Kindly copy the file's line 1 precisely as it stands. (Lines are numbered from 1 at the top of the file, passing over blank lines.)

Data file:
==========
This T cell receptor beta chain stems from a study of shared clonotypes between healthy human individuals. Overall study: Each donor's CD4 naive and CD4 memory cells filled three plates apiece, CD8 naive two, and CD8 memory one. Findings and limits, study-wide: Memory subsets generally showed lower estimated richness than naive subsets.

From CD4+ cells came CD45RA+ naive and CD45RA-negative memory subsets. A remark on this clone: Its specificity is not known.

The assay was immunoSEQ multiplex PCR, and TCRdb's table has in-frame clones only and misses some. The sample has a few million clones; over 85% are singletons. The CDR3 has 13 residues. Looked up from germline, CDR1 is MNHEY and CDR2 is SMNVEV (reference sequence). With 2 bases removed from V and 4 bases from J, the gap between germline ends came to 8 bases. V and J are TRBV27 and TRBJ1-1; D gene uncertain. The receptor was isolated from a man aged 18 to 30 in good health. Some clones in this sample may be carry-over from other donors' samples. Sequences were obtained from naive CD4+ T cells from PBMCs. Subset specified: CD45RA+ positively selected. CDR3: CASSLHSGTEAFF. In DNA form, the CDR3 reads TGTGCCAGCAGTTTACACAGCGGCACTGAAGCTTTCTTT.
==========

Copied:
This T cell receptor beta chain stems from a study of shared clonotypes between healthy human individuals. Overall study: Each donor's CD4 naive and CD4 memory cells filled three plates apiece, CD8 naive two, and CD8 memory one. Findings and limits, study-wide: Memory subsets generally showed lower estimated richness than naive subsets.